Director of Architectural Studies
Department of History of Art and Architecture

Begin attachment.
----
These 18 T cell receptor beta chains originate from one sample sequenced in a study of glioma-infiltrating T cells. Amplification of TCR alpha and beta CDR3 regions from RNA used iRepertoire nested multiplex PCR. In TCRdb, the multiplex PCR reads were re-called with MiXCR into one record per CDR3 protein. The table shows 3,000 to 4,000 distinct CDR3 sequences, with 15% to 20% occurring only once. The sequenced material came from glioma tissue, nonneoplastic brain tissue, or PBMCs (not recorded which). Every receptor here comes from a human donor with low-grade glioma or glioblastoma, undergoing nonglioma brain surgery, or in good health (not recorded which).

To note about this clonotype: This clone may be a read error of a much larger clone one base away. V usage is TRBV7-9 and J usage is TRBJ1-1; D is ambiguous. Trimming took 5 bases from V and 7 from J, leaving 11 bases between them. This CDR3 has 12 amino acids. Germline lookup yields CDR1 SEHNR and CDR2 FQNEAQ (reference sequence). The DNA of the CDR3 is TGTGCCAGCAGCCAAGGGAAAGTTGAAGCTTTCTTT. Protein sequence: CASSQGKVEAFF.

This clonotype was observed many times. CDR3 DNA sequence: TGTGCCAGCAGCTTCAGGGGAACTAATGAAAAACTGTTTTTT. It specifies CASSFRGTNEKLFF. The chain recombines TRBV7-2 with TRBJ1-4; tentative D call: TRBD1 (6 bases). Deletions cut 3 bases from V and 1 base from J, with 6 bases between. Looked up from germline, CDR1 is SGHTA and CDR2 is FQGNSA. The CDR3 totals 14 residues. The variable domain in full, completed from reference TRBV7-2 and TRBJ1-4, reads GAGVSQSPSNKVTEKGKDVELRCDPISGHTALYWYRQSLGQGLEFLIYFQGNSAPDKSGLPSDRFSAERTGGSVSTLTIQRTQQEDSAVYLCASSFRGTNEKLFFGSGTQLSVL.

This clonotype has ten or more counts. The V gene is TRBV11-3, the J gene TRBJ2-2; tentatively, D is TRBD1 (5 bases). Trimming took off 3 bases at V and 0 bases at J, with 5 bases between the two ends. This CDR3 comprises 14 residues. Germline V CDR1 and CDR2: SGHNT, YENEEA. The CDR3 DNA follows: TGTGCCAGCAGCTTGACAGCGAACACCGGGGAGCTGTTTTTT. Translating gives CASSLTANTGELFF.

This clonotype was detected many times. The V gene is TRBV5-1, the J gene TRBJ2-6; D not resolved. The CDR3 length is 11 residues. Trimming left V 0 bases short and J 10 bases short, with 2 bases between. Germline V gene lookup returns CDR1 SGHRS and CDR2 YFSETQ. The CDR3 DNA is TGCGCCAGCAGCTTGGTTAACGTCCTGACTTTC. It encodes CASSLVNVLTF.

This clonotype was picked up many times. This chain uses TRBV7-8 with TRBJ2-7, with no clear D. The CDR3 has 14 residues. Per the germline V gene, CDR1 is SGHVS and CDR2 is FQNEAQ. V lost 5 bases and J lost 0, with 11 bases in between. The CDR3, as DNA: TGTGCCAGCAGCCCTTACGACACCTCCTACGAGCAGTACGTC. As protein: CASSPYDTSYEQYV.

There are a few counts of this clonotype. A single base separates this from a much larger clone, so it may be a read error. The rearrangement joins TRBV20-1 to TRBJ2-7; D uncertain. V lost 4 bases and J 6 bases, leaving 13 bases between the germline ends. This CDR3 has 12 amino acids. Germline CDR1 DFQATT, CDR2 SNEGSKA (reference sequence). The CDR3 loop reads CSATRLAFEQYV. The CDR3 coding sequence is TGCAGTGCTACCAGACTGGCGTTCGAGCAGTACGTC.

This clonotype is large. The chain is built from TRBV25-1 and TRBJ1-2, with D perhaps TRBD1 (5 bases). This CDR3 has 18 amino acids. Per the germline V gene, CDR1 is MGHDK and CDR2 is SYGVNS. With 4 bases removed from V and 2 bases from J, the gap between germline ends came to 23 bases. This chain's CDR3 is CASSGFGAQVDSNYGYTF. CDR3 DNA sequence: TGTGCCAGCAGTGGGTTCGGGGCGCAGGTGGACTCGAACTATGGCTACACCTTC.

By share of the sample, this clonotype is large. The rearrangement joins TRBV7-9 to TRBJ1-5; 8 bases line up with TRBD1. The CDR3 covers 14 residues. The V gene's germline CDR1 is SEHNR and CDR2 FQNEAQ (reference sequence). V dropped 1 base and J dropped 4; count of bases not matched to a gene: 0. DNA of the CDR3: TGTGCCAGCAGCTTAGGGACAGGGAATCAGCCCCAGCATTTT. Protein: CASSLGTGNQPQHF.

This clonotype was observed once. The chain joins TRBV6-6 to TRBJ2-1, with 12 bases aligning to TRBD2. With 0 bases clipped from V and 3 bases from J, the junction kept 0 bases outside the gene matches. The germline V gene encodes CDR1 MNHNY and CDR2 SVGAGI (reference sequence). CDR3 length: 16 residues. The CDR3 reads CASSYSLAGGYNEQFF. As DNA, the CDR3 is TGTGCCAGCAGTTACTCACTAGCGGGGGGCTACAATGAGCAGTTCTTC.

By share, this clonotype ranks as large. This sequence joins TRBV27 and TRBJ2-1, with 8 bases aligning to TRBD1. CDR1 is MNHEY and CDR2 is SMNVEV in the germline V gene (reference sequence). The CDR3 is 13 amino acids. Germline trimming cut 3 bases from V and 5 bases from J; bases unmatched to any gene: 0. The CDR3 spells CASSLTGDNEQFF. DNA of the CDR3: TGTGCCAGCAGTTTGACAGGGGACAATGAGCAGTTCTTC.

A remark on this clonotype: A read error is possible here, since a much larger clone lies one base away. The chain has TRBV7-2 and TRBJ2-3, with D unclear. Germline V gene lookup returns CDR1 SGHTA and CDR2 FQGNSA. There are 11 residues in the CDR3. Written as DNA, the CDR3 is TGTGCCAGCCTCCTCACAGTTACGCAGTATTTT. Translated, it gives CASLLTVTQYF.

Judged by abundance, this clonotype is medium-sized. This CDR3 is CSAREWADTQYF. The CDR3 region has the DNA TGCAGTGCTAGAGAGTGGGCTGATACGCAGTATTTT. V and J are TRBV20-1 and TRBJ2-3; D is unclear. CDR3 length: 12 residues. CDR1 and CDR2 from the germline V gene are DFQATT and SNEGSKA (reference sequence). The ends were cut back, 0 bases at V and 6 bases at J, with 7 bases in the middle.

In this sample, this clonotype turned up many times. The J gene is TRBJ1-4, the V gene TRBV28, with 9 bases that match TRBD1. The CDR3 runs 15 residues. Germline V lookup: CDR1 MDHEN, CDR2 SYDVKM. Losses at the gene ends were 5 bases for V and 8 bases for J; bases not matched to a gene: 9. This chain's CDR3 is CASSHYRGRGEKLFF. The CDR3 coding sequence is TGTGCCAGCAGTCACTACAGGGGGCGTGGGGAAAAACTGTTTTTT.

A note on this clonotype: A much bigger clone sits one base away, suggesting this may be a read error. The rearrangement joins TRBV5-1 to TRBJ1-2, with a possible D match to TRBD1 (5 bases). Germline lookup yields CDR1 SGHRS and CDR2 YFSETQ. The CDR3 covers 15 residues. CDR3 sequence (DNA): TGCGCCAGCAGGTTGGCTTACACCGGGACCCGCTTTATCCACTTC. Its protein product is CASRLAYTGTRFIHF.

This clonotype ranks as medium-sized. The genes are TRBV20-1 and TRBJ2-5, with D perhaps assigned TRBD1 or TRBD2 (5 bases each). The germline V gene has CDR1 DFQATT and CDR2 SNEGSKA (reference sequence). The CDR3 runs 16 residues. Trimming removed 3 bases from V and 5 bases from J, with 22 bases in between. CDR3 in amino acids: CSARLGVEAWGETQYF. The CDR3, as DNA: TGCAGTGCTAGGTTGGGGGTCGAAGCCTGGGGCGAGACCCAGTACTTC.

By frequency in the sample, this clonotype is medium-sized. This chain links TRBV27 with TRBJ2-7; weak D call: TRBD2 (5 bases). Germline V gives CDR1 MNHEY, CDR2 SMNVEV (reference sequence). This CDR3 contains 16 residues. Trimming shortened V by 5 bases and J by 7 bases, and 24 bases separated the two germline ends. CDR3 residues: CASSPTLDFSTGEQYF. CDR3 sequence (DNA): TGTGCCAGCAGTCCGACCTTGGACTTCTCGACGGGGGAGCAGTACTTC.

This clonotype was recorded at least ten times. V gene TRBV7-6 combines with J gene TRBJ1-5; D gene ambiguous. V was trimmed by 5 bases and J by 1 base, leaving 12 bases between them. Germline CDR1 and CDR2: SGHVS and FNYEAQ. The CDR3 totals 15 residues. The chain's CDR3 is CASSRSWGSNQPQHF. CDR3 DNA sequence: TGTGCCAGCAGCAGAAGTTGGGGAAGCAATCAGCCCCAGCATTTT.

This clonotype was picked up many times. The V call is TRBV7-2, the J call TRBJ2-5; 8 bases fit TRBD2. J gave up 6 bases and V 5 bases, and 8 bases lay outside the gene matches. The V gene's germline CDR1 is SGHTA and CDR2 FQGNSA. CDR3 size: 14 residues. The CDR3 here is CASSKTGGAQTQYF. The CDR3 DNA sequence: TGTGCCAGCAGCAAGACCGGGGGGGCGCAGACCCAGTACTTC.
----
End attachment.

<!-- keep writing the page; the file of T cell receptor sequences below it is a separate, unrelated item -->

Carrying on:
The impact of human activity on the environment was driven home to me as a child during the 1973 energy crisis. In high school, I landed my first architecture job working for a Toronto firm specializing in passive solar heating (1985-89); as an architecture student at the University of Toronto, I spent a summer in Copenhagen (1990) where I enjoyed commuting to work every day on dedicated bike lanes. In graduate school, I worked for the University of Toronto architect (1992-93) and was exposed to the complexity of campus planning and the early use of computer applications in design. The origins of formal architecture education was the basis of my PhD at Columbia University where I studied the French Royal Academy of Architecture, one of the principal European institutions that contributed to defining architecture as a liberal profession. As director of Architectural Studies at Pitt since 2006, I have worked to professionalize the program, developing tracks in design and historic preservation. By 2015, we will have studio space to accommodate 80 desks and a five-semester sequence of studio courses. The impact of these changes may be gauged by our students’ success: in the past seven years, over 60 have gone on to graduate programs in design and preservation at 43 different universities in the United States and Canada. Most recently, I was appointed to serve a three-year term (2014-17) on the Board of Directors of the Society of Architectural Historians.